The U.S. Federal Reserve's most recent meeting didn't deliver the quantitative easing measures the market was hoping for, but the Fed's reticence on the subject seemed to be enough to fuel hopes that another round of QE3 still looms ahead. Those expectations pressured the mighty U.S. dollar against most currencies around the world in the past week, our "FX Impact" report shows. IndexUniverse ETF Analyst Ugo Egbunike said a weaker dollar is beneficial to U.S. investors who are thinking about upping their risk exposure and tapping into international equities, but it's too soon to tell if the dollar will only go down from here.
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Murphy: The market has been focused on whether the Federal Reserve will roll out more quantitative easing measures, but it seems the prevailing sentiment is that it will eventually. How does that play into the currency space?
Egbunike: It has a direct impact on currencies. This past week, the U.S. dollar fell against most of its currency counterparts on expectations for QE3. Getting that quantitative easing means returning to risk-on plays, which means demand for safe havens like the U.S. dollar will drop.
Murphy: When you invest in international equities, you want a weaker dollar for added returns, so QE3 would be good for U.S. investors who are exposed to foreign equities, right?
Egbunike: Yes. This week’s weakness in the dollar added returns to a U.S. investor’s portfolio relative to local investors.
Murphy: This is a reversal from the strengthening of the dollar we’ve seen pretty much for the past year. A strong dollar has hurt returns from international equity portfolios significantly. Are the tides turning?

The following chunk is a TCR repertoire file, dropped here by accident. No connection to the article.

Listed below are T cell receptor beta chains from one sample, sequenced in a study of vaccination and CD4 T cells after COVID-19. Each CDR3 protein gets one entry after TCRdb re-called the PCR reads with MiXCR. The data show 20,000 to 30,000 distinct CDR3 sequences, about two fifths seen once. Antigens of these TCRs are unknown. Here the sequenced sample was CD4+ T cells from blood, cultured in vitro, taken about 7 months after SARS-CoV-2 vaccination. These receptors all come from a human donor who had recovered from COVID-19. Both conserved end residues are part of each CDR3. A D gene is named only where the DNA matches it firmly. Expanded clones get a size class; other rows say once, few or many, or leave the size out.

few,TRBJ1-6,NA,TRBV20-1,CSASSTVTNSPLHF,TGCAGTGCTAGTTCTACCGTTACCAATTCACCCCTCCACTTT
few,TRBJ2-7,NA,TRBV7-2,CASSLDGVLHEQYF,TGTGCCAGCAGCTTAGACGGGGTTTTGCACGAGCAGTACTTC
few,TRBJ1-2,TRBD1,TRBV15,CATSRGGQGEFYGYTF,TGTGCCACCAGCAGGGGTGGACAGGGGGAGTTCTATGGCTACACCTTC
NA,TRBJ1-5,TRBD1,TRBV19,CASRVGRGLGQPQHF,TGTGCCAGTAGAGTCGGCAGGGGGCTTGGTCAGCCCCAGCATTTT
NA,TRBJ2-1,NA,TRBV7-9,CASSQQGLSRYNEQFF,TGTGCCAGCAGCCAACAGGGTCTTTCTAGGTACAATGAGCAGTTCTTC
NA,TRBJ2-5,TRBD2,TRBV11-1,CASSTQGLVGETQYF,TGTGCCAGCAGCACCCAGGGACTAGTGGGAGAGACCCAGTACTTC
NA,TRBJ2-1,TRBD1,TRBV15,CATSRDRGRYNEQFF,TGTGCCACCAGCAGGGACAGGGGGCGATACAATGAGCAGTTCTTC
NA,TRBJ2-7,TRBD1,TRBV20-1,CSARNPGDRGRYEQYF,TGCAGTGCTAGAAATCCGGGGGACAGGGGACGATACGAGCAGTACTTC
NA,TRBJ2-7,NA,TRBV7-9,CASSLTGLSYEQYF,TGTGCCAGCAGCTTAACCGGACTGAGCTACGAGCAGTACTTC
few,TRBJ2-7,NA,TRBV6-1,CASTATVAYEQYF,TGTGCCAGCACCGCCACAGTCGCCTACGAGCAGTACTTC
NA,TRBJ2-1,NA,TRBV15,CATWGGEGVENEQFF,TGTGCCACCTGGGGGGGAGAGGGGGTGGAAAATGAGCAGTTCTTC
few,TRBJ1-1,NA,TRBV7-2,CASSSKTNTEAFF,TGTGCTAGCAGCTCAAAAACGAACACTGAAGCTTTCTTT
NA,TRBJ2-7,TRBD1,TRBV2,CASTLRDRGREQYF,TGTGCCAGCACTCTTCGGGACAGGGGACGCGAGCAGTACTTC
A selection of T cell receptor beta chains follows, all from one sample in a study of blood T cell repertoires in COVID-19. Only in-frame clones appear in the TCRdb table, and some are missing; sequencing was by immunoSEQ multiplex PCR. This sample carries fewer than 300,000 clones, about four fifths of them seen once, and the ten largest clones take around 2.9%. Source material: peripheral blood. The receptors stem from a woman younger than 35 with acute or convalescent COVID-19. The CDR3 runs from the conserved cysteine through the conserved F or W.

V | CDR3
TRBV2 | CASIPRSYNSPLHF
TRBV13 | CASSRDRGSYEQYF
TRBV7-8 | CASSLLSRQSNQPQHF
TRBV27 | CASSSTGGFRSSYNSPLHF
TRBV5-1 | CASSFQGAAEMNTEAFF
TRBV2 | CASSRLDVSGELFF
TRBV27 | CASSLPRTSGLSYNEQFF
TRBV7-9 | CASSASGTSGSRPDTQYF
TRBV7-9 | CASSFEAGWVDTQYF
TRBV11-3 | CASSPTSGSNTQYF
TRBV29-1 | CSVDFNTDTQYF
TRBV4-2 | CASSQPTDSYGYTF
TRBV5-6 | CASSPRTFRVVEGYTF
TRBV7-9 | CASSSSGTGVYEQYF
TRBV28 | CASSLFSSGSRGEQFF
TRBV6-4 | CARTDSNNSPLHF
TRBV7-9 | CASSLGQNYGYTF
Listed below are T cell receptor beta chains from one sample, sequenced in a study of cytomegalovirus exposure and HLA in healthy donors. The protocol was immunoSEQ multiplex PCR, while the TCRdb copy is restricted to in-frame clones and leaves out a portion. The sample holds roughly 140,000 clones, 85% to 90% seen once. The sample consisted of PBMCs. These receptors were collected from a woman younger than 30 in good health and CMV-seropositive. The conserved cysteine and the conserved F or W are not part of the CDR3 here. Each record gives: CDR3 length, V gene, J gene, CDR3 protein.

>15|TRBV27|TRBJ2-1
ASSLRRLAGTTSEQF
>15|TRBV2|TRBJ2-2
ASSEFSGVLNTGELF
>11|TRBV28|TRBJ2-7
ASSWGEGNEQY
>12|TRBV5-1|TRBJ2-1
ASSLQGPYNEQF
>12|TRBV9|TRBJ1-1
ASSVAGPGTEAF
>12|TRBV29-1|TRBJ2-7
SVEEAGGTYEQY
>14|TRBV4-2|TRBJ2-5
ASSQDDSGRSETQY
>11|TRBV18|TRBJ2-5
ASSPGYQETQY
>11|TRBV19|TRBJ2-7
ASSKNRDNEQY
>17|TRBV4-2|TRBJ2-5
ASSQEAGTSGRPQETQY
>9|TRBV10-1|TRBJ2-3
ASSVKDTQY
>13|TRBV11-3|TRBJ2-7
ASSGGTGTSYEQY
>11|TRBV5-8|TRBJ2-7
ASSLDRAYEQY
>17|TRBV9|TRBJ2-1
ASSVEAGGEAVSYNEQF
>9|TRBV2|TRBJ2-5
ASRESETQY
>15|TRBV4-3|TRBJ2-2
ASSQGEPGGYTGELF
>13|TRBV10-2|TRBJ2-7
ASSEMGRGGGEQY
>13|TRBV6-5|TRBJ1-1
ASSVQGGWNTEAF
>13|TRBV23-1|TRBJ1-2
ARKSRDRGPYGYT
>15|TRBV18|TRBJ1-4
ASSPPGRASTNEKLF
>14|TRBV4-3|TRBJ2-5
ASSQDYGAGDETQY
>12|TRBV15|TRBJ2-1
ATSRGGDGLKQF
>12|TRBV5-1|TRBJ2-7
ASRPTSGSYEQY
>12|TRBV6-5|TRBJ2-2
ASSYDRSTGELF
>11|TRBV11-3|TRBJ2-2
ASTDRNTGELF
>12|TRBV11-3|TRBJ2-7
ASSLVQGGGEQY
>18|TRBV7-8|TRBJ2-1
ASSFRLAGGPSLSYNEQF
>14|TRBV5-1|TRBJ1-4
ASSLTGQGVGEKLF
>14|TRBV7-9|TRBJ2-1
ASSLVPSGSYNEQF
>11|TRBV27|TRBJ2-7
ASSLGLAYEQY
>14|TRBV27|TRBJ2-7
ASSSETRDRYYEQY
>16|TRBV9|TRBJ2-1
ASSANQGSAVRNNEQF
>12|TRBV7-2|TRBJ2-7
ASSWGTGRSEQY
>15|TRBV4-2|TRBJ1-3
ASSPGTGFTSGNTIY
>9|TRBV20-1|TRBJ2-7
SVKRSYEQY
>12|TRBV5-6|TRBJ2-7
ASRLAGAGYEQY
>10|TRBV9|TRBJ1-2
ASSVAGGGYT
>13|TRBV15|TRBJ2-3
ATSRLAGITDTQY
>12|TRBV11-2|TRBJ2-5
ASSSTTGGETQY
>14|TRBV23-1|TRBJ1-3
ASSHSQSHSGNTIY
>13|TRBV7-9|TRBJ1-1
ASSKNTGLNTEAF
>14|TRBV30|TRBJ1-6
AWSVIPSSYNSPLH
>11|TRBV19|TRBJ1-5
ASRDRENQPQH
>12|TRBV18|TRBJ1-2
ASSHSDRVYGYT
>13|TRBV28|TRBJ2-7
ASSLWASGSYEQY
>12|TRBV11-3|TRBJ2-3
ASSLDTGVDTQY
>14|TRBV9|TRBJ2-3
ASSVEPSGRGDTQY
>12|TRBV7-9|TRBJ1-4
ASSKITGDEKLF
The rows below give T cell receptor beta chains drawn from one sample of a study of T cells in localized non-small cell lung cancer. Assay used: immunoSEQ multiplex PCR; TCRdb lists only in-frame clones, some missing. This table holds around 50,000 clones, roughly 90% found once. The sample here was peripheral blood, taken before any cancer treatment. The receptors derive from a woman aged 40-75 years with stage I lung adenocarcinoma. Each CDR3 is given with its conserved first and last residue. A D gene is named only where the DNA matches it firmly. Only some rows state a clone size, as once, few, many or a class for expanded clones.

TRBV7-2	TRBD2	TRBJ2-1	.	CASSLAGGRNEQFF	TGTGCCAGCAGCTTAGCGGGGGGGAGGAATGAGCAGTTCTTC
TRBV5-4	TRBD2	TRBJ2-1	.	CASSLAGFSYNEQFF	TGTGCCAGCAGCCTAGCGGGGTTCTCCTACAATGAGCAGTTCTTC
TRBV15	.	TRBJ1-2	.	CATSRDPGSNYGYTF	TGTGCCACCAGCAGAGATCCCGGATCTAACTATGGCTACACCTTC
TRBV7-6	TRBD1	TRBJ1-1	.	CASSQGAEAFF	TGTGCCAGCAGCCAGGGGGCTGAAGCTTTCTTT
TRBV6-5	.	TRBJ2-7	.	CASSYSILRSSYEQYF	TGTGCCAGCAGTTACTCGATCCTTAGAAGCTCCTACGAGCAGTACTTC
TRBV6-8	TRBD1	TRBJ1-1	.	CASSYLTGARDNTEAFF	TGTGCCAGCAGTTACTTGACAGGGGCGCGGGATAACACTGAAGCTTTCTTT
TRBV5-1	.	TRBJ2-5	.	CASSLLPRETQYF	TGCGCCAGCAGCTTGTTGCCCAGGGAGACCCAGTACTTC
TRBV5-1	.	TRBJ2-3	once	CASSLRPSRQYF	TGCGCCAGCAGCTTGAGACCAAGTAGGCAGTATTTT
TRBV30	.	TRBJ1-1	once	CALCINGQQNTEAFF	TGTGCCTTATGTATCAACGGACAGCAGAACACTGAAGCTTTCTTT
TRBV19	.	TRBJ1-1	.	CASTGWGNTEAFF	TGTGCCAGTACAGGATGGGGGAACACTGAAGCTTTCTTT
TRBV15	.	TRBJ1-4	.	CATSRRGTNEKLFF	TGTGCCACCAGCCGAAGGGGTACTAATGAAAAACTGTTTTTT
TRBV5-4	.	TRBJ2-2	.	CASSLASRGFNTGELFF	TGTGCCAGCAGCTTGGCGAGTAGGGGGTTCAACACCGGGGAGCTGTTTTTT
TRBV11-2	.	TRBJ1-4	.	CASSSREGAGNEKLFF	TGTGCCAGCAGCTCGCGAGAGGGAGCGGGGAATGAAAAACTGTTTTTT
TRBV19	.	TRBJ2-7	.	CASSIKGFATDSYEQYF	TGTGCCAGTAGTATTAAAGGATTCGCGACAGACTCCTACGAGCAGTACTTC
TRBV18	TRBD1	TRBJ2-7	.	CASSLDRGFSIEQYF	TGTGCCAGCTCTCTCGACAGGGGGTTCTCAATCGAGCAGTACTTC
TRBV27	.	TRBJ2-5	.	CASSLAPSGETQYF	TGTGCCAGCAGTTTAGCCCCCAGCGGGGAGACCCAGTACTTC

Egbunike: I’d say this is a slight reversal, but it’s too soon to tell. There’s no trend in place at this point because there are too many uncertainties in the air. We don’t know if QE3 will materialize, we still have the troubled eurozone trying to figure things out. There are too many questions.
Murphy: What was the most relevant currency move for U.S. investors this past week?
Egbunike: The major currency impact was the Aussie dollar relative to the greenback. U.S investors with exposure to Australian equities came up ahead about 1 percent in the week compared with local investors, and all because of expectations for more QE3 ahead. By and large, the U.S. dollar weakened against most currencies like the New Zealand dollar, the Canadian dollar and the Mexican peso.
Murphy: Mexican equities have been delivering solid returns year-to-date despite the strength of the dollar up to now. How well did the peso do this past week and why?
Egbunike: This past week, a U.S. investor saw an added return of 0.96 percent on a Mexican equities portfolio vs. a local investor because the peso gained more than 1 percent on the dollar. What’s helping boost the peso is not only the talk of more QE3 from the Federal Reserve, but also better exports to the U.S. and strong GDP growth there.
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